Target port placement for a standard VATS approach. Initially, two 10-mm ports are placed, one in the seventh intercostal space along the anterior axillary line and the second posterior to the scapular tip. A 5-cm utility incision is placed over the area of dissection, which is usually at the fourth or fifth interspace.
For patients in whom extensive extrapleural dissection is needed, an open approach is used. A lateral thoracotomy affords excellent exposure to all planned resections, with the possible exception of completion pneumonectomy, where a posterolateral incision is preferred. If possible, the latissimus dorsi muscle should be spared for possible transposition later, if needed.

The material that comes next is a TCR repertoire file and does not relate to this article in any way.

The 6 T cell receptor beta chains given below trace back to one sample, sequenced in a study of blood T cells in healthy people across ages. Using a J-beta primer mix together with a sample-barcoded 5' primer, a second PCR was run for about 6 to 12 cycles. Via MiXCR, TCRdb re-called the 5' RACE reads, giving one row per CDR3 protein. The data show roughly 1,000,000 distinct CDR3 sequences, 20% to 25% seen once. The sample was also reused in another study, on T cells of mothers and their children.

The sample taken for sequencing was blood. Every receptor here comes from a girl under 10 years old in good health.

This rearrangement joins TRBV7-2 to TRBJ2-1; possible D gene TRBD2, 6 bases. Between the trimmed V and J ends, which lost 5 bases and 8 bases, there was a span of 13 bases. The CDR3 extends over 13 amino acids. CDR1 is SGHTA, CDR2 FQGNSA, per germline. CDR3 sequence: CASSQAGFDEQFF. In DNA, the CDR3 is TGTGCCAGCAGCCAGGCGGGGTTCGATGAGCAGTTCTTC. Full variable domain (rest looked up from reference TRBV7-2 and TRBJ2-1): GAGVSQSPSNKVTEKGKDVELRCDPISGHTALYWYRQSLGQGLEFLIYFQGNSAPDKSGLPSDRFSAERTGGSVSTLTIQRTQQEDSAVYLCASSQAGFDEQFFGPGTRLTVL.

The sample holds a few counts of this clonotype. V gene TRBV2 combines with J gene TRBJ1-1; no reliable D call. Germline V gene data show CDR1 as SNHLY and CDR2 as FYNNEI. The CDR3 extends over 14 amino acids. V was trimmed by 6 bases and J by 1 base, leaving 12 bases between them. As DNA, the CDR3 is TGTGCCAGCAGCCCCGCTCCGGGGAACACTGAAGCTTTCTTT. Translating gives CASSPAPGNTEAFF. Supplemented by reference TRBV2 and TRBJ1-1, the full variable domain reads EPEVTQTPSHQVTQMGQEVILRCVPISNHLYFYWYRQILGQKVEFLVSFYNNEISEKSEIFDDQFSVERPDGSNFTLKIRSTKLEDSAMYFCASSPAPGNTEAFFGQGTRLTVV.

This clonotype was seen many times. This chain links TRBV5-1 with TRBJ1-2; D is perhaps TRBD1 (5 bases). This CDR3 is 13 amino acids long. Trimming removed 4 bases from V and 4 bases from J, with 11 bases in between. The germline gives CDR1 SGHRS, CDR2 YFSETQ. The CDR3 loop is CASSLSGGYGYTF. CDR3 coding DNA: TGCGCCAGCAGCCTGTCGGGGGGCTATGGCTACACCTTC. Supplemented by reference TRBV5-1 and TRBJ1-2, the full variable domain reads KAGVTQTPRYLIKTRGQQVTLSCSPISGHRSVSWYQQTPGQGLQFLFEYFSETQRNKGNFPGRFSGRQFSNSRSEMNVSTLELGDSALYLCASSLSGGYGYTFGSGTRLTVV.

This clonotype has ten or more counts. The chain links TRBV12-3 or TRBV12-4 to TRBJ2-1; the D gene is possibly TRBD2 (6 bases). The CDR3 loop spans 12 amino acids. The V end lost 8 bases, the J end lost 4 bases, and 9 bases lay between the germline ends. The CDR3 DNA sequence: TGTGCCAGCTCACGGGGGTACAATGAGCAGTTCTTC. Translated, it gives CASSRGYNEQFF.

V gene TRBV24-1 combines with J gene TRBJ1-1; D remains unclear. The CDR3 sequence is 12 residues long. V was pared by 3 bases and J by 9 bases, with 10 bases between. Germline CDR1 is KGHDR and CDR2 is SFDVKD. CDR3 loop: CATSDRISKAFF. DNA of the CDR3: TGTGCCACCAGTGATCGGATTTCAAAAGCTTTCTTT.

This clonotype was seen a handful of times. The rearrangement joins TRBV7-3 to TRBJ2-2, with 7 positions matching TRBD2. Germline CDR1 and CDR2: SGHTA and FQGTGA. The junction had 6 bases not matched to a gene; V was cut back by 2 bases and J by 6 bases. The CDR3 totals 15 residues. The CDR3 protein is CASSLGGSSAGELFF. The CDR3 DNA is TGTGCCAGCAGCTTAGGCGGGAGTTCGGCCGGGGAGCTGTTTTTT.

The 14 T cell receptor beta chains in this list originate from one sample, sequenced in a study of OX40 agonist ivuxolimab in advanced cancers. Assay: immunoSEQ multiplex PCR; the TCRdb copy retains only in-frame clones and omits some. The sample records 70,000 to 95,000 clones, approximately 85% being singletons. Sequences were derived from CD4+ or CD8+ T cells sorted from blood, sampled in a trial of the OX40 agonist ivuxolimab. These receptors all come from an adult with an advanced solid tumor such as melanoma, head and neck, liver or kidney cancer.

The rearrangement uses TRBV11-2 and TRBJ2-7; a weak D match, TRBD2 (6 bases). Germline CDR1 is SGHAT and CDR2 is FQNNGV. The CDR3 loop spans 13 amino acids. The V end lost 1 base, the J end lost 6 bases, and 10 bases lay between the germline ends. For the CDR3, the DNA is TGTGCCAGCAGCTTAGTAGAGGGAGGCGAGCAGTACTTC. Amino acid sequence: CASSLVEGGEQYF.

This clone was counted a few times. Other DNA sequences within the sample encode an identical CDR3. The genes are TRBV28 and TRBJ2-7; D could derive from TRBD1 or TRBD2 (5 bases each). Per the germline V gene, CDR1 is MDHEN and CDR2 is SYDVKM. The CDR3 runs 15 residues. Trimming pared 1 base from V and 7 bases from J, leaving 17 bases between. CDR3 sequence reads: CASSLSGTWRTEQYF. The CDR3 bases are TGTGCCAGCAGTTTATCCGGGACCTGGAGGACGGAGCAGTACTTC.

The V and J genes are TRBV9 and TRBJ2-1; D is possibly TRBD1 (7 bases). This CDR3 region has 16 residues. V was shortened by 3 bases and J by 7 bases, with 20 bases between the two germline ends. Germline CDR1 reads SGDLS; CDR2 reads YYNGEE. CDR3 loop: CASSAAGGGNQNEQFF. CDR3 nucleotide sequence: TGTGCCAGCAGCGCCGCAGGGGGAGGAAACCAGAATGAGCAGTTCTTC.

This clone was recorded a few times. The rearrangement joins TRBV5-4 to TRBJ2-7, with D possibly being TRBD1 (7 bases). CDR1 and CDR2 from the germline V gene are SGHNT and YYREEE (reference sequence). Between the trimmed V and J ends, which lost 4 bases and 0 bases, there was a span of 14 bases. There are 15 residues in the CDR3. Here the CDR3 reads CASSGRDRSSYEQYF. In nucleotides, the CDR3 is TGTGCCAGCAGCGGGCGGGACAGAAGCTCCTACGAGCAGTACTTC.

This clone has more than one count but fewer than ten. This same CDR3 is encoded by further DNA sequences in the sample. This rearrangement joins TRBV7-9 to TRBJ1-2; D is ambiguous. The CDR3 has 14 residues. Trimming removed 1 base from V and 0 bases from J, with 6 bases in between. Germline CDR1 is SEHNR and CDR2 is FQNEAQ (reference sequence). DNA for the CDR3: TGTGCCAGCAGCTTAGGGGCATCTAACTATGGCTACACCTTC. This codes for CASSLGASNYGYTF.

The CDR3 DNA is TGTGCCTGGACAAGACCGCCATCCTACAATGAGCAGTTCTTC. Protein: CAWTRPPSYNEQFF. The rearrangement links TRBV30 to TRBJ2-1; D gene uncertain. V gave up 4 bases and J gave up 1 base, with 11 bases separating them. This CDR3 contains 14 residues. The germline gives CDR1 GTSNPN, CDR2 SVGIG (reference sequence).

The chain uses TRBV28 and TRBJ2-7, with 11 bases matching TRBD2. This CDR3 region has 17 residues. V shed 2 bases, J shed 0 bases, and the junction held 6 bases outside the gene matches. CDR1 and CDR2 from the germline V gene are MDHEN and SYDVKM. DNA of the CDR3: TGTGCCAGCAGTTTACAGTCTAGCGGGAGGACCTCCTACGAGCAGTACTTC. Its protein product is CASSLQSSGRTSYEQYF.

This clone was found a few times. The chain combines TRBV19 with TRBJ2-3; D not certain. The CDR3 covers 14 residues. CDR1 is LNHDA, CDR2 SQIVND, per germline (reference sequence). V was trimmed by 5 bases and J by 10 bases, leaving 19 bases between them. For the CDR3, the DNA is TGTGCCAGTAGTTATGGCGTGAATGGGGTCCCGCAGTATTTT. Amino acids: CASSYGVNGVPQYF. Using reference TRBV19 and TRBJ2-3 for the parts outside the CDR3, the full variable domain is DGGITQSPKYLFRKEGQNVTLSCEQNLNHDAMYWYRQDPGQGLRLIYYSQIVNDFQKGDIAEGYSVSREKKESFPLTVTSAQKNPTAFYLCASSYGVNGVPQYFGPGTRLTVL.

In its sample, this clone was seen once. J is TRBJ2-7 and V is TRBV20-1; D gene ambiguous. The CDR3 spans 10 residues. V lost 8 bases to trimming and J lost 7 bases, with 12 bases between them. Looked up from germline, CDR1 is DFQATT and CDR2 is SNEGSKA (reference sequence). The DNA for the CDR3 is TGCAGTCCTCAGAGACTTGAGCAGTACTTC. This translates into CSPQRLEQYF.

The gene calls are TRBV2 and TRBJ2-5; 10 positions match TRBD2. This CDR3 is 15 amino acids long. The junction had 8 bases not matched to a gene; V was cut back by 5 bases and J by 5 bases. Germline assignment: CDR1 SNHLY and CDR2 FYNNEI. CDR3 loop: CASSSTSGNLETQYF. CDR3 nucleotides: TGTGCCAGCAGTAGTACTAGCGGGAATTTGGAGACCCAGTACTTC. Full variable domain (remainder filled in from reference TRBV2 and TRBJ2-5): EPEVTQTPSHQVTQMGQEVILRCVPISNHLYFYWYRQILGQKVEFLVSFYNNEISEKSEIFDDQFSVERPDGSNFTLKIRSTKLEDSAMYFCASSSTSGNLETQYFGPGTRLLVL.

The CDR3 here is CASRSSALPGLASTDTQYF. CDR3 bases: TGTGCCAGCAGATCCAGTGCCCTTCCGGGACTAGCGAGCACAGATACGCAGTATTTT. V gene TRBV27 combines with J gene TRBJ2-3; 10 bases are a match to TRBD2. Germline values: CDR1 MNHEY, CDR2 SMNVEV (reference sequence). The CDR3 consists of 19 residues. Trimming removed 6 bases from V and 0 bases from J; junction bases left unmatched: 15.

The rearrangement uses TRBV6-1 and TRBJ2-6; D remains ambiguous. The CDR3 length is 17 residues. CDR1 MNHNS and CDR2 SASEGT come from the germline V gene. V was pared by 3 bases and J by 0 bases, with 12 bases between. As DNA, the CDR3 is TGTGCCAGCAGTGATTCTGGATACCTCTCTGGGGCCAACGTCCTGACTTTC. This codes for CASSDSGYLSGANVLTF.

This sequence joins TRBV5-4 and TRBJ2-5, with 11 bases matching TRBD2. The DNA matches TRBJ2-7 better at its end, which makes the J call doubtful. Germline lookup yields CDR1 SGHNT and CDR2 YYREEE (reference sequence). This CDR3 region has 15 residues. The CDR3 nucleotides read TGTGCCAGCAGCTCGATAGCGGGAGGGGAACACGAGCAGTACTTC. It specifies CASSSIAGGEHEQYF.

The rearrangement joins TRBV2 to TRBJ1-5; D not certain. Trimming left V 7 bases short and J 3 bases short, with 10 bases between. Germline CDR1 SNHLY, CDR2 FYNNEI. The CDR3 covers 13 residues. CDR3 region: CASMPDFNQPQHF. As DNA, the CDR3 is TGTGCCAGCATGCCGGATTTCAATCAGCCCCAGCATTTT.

After access is achieved, the anatomic resection is completed in a standard fashion, with individual ligation of the vessels and bronchus to the target lobe or segment. The resection technique is the same whether the approach is VATS or open, although stapling devices are usually mandatory when a VATS approach is used. Situations in which there is concern regarding the bronchial closure, particularly pneumonectomy, may suggest the need for an open approach to facilitate a tailored suture closure of the bronchus and tissue transposition. The diseased segment or lobe often has considerable pleural adhesions that are lysed with cautery, taking care to avoid the usually adjacent phrenic nerve (Fig. 94-6). There is usually considerable bronchial artery hypertrophy and lymphadenopathy surrounding the involved pulmonary hilum, consistent with the chronic infectious state. It is important to achieve complete resection of the diseased bronchi and associated lung tissue, if possible. We prefer in these patients to divide the lung parenchyma (e.g., along the fissures), erring on the side of the uninvolved lobe and thus ensuring complete removal of diseased tissue. In VATS cases, the soft tissues at the utility incision should be retracted and protected from contamination, and the diseased tissue removed with the use of a deployable bag or similar device. As with resections for lung cancer, this latter technique is imperative; certain NTM organisms such as Mycobacterium abscessus can cause devastating chest wall infections if a careless method is adopted for removal of the specimen.